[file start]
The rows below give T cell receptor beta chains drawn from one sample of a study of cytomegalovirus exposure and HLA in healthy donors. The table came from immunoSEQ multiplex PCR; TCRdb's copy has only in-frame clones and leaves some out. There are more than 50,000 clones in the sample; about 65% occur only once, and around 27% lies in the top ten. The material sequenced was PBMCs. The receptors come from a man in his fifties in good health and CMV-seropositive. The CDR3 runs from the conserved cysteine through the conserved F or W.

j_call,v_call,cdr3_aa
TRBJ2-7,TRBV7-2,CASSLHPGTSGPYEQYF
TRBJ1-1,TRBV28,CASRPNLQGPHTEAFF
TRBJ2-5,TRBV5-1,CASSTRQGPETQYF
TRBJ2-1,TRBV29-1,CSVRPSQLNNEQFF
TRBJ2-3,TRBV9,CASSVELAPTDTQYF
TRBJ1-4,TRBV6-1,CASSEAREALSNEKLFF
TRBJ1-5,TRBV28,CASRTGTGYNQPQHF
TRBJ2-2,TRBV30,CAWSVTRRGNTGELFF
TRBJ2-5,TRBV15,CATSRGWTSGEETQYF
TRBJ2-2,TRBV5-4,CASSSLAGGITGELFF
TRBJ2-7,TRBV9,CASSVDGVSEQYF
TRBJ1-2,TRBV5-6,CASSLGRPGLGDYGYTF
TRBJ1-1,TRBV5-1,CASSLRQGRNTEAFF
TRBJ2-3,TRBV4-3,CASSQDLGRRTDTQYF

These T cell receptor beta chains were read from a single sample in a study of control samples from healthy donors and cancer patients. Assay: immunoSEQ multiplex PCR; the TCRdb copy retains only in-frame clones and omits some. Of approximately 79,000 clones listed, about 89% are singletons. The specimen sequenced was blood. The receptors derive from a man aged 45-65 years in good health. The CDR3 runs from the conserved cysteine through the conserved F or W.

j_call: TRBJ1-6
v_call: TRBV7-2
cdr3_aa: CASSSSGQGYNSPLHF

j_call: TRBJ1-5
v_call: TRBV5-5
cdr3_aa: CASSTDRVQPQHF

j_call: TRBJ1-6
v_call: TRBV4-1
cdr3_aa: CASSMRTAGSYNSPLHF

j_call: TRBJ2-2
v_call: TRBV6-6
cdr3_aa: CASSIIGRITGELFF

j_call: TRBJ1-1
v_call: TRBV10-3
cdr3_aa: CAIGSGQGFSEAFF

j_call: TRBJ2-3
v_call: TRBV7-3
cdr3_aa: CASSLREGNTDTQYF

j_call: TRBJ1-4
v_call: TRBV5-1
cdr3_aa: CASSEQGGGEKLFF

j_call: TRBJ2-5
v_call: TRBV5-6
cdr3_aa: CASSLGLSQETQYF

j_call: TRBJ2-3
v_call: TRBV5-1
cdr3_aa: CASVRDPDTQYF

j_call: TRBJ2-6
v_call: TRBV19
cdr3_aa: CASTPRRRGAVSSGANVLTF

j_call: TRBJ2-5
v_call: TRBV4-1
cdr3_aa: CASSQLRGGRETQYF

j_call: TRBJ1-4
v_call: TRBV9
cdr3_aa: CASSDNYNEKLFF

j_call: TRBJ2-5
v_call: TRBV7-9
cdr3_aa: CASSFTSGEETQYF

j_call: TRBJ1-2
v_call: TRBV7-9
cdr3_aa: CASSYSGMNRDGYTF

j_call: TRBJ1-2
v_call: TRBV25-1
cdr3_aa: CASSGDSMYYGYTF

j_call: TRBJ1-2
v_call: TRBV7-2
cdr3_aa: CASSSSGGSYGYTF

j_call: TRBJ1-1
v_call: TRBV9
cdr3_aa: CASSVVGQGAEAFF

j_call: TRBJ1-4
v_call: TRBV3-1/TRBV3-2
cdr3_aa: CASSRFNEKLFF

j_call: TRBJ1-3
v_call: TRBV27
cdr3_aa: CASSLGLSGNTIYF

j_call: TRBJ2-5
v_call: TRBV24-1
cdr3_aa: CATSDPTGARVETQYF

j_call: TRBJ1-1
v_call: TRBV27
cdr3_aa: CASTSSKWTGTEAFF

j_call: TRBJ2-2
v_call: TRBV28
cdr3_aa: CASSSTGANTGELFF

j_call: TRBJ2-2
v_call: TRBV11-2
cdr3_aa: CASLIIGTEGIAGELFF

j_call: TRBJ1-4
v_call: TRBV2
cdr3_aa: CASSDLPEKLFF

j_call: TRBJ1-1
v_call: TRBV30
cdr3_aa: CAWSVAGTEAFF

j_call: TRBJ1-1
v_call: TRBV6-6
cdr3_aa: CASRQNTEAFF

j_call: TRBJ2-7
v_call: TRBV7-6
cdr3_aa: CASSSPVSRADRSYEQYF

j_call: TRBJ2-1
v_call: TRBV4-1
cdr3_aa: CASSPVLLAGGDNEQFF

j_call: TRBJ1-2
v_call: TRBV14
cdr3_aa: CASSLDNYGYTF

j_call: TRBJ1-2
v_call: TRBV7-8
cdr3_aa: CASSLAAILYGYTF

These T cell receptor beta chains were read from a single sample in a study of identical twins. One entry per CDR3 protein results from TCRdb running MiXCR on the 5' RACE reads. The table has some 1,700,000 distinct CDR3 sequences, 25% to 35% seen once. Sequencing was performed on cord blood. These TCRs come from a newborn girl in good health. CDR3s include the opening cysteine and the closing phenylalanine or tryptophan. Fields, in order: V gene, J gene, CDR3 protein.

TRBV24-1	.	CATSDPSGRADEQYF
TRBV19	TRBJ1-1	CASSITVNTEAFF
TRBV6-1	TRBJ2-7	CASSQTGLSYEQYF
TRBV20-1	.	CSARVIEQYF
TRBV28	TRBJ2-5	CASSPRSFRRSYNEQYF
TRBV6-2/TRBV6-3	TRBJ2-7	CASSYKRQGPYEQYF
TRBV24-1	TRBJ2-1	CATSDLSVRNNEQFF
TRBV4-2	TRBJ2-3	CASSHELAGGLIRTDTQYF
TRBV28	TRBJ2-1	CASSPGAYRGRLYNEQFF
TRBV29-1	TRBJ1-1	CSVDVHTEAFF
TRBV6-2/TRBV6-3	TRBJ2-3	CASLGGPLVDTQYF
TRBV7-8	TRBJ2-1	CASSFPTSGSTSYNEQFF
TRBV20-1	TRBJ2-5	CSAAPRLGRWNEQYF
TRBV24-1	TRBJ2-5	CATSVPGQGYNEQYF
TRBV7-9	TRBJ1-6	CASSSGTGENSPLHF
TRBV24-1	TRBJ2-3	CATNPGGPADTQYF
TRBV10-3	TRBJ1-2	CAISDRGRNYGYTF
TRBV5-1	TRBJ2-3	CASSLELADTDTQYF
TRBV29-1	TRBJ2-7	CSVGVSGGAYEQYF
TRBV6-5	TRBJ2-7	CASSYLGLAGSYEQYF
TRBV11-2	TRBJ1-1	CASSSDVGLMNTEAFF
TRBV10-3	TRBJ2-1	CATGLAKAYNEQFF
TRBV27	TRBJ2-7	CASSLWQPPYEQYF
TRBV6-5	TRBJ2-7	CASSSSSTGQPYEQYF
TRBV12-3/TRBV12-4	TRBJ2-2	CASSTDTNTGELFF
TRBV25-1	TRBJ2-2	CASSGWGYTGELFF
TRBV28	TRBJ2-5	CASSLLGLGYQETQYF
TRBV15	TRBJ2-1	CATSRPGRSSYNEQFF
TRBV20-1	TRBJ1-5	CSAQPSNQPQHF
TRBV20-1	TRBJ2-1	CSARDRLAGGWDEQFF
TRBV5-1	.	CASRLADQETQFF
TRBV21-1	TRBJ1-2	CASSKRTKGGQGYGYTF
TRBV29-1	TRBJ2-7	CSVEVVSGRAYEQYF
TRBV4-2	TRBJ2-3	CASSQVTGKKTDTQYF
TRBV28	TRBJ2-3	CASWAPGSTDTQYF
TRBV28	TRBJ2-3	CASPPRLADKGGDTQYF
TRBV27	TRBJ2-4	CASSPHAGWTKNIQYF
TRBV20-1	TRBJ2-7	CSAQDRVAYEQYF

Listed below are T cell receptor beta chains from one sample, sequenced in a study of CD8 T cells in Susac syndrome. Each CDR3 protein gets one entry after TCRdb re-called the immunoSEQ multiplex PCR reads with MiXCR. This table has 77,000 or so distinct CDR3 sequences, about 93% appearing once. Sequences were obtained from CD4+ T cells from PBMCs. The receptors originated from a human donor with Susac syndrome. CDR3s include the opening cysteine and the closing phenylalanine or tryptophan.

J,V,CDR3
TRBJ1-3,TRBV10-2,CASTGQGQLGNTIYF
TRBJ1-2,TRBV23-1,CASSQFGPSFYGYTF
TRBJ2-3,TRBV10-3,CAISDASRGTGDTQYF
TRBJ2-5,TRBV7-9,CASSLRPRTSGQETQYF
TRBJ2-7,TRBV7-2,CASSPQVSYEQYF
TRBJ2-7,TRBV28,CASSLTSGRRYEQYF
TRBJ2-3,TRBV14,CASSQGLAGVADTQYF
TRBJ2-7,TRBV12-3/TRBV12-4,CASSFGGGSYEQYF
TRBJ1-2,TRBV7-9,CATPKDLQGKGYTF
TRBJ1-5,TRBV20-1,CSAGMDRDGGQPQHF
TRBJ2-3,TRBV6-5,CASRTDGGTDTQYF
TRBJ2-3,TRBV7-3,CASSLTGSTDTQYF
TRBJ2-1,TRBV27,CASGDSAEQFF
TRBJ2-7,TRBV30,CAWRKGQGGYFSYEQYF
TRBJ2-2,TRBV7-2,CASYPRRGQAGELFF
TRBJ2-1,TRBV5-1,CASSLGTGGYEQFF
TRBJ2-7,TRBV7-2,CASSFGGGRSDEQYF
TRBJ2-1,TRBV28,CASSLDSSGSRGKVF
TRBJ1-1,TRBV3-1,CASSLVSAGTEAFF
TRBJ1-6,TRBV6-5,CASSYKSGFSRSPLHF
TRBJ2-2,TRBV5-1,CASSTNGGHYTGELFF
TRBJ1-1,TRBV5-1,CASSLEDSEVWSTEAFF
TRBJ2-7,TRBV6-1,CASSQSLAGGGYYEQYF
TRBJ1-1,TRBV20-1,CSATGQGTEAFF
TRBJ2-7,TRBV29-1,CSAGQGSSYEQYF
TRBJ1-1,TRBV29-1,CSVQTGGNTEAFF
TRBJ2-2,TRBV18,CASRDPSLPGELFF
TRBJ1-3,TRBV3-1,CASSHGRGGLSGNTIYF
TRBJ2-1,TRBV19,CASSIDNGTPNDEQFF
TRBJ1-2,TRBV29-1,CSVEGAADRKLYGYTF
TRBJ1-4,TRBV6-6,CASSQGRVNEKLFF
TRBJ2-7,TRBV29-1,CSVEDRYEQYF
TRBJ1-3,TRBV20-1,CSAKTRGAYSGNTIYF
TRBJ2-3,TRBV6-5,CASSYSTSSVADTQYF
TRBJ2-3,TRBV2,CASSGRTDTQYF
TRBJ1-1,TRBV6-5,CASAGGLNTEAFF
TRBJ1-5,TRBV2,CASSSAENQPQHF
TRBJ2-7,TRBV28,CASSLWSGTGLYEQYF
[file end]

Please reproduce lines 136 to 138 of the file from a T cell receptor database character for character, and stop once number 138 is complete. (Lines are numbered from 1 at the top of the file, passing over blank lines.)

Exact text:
TRBV15	TRBJ2-1	CATSRPGRSSYNEQFF
TRBV20-1	TRBJ1-5	CSAQPSNQPQHF
TRBV20-1	TRBJ2-1	CSARDRLAGGWDEQFF